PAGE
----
In temptations, the security and peace of the church in a person is threatened. When it is the evil of the love of ruling from the love of self that assails, its nature is more and more clearly seen as the temptation proceeds. The essential characteristics are depicted in the fall of Jerusalem and the captivity. This evil destroys the church within and holds the soul in bondage. The promises of the restoration from this captivity through Amos, Hosea, etc., are but expressions of hope which sustains the soul as the shades of night gather round it. But this chapter is expressive of the hope on the verge of its realization; hence the great joy that pervades every verse in it. "Arise, shine, for thy light is come, and the glory of the Lord is risen upon thee." The Lord has come. The darkness has been dispelled. The church is being restored, and all that can be brought even from the ends of the earth shall come to minister unto the Lord. "Then thou shalt see and be lightened, and thine heart shall tremble and be enlarged." (Verse 5, R. V.) Then everything that is good shall minister to the restored church. The camels shall bring gold and silver. Camels are animals of travel or beasts of burden. They represent the love of understanding natural truth or general principles of truth (A. 3048), such truth as was expressed by John the Baptist who was clothed in camel's hair and lived in the desert. This love brings to people the knowledge of the laws of life - the golden and silver rules of conduct. Innocent affections also come forth to the worship and praise of the Lord.
The church will receive all who are even in the least degree of truth, who are "in the shade of truth." (P. P., verse 8) They will enter the church, and will continually approach it because there is salvation. (Verses 9-12) "The spiritual-moral will draw near, even those who had not known the Lord before." (Verses 13, 14; P. P.) The trees - cedars, fir, pine, and box - are thus likened to people. (A. 10183: Life 46) The quality of the person is according to the use of the tree. The above are valuable and less valuable timber trees (A. 9405), used for building walls, for floors, doors and boxes. There are people who perform just such uses for the church of the Lord, to protect, introduce into, and preserve the sacred things of religion.
"And I will make the place of My feet glorious." The Word in its letter is full of glory when seen in its new light after regeneration. (R. 470: E. 600) The Lord's life, what He has done for humanity, is radiant with beauty. A light streams front the pages of the Divine Word so strong that the eyes can scarce behold it steadily. (S. 73)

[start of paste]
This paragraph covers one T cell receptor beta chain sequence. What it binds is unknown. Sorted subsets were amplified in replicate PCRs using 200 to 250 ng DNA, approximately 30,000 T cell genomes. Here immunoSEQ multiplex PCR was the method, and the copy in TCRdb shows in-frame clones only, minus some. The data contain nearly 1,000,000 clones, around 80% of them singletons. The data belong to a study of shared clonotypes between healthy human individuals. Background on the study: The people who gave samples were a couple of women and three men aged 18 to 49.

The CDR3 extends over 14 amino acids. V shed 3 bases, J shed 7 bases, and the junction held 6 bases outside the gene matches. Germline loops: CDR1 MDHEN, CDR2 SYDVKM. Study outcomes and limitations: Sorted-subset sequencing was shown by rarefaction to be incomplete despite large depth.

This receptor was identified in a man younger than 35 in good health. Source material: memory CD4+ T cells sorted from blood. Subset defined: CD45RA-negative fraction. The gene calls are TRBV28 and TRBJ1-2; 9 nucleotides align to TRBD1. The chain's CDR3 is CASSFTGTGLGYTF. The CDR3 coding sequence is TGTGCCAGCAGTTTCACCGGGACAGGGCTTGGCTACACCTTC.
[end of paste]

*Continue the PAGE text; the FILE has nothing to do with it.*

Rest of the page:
The subsequent verses depict the joy of the life of heaven. There will be no further inclination to pervert the truth. The love of the Lord will rise supreme above every other love in the heart, and reign there forever. It is not quite here, but very nearly realized. "I the Lord will hasten it in its time."
Read Isa. 60, noting the likeness in many places to the description of the Holy City in Rev. 20-21, and feeling the abundant joy in the assurance of realization. "Arise, shine," reminds us of the Lord's birth in Bethlehem, but it will have further fulfillment as the Lord is more fully known. The assembling of the peoples and the treasures of the earth represents the tribute of all natural things as they find their right relation to the Lord and spiritual life. The ships coming from afar are likened to the dove, a beautiful figure for a still more beautiful spiritual thought. (A. 3708; R. 901) With verse 11, read Rev. 21:24-26. Each quality of life more internal and more external will make worship of the Lord more perfect. (Verse 13) Each lower thing shall find a higher value. (Verse 17) No violence shall be heard. The sunshine of the Lord is over all. (See Rev. 21:23 and 22:5.) Each little thing living from the Lord unfolds unending possibilities of good. That the Lord will hasten it in His time, means certainty of fulfillment.